A primary excuse for this is that airports can’t handle the larger aircraft. Maybe so, but there is no comparison to the difficulties involved with enlarging and improving ocean port infrastructure to airport improvements like lengthening runways, or building bigger gates. As the maritime industry demonstrated, if you build bigger ships, global ports will make the improvements required to handle them, and will vigorously compete to remain relevant.
The ocean industry didn’t just build bigger ships; it also developed means to help ensure these larger vessels operate near capacity through vessel-sharing and slot-charter agreements. Fifteen years ago, the notion of VSAs didn’t exist. Today, every major carrier uses them extensively.
The concept is simple, lines collaborate on regional routes by contributing a certain number of vessels, and the space available to each carrier is determined by their contribution to the lane. Carriers also use slot-charter agreements that allow one vessel operator to buy space from another operator, without contributing vessels to the route.
A look at Maritime Administration data from 2002 to 2011 clearly reflects the efficiency gains in the industry: Containerized port calls in the U.S. increased 29 percent and TEU volume increased 69 percent.
During this same period, the air cargo industry developed interline agreements such as SkyTeam and Star Alliance, but carriers’ failure to increase capacity significantly at the same time means there is no major cost advantage of the arrangement. Access improvements have been achieved, but economies of scale remain the same. By scaling up and innovating, the maritime industry has managed to significantly lower costs, increase service options, and now begin to achieve higher revenue.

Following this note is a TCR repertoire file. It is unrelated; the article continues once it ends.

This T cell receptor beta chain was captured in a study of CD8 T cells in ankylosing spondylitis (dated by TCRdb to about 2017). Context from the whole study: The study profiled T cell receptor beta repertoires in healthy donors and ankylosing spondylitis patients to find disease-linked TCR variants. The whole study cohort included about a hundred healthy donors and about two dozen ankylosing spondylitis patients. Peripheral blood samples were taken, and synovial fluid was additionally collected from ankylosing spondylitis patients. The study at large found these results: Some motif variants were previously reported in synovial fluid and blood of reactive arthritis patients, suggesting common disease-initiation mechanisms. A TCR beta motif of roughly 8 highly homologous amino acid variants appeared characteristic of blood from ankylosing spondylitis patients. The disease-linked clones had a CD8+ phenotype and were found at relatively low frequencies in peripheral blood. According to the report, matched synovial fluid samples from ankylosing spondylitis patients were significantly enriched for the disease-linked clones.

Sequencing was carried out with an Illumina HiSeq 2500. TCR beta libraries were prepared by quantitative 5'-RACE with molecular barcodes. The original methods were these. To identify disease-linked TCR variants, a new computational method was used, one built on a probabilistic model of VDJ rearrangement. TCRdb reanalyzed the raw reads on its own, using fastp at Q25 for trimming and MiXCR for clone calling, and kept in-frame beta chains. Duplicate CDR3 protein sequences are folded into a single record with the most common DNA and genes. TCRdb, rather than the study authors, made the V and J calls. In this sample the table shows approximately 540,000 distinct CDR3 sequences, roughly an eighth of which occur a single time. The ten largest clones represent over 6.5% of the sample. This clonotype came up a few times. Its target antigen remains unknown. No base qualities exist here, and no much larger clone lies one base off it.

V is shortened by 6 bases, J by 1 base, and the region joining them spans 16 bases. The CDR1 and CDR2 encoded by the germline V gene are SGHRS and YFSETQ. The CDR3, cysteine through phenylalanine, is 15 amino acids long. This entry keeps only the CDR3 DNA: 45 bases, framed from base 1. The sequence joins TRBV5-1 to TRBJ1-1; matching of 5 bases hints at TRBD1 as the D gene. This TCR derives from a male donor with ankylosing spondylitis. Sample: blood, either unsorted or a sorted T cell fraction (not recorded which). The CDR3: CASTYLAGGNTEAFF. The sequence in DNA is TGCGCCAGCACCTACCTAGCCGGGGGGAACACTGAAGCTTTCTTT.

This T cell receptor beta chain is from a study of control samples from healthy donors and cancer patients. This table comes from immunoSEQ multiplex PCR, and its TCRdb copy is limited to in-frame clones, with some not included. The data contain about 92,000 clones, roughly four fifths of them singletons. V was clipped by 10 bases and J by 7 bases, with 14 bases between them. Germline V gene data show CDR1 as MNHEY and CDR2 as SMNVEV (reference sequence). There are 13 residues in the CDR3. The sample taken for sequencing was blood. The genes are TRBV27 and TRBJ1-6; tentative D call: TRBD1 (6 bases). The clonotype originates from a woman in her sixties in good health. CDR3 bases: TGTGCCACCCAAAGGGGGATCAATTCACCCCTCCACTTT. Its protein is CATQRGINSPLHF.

Supply chain executives have adapted, too. Except for high-value industries such as technology and pharmaceuticals, “air freight” is considered verboten in many corridors. Freight that used to move regularly by air — automotive parts, for example — has largely been converted to ocean freight as steamship lines can get it from Point A to Point B directly, and at a premium rate to ensure this type of cargo sails as planned.
Barring major disasters within a supply chain, it’s no longer acceptable to just move something by air that could have moved by ocean. That reflects a failure to plan, and with supply chains as lean as they’ve ever been, it doesn’t bode well for logistics professionals who can’t plan far enough ahead to move something on the water instead of in the air.
This being the case, the air cargo industry already may have missed the boat. Air cargo executives may not realize the degree to which they’re competing with ocean freight to move cargo worldwide, but a comeback is possible. If the industry can reduce its overall cost structure significantly, it will lower the price chasm that exists today between air and ocean freight, giving supply chain planners a viable option that, when used, doesn’t end with a “talking to” by the boss.
Matt Koivisto is principal at LogAssist, an international logistics consultant in Charlotte, N.C., and a former export manager at Hellmann Worldwide Logistics and Schenker. Contact him at email@example.com.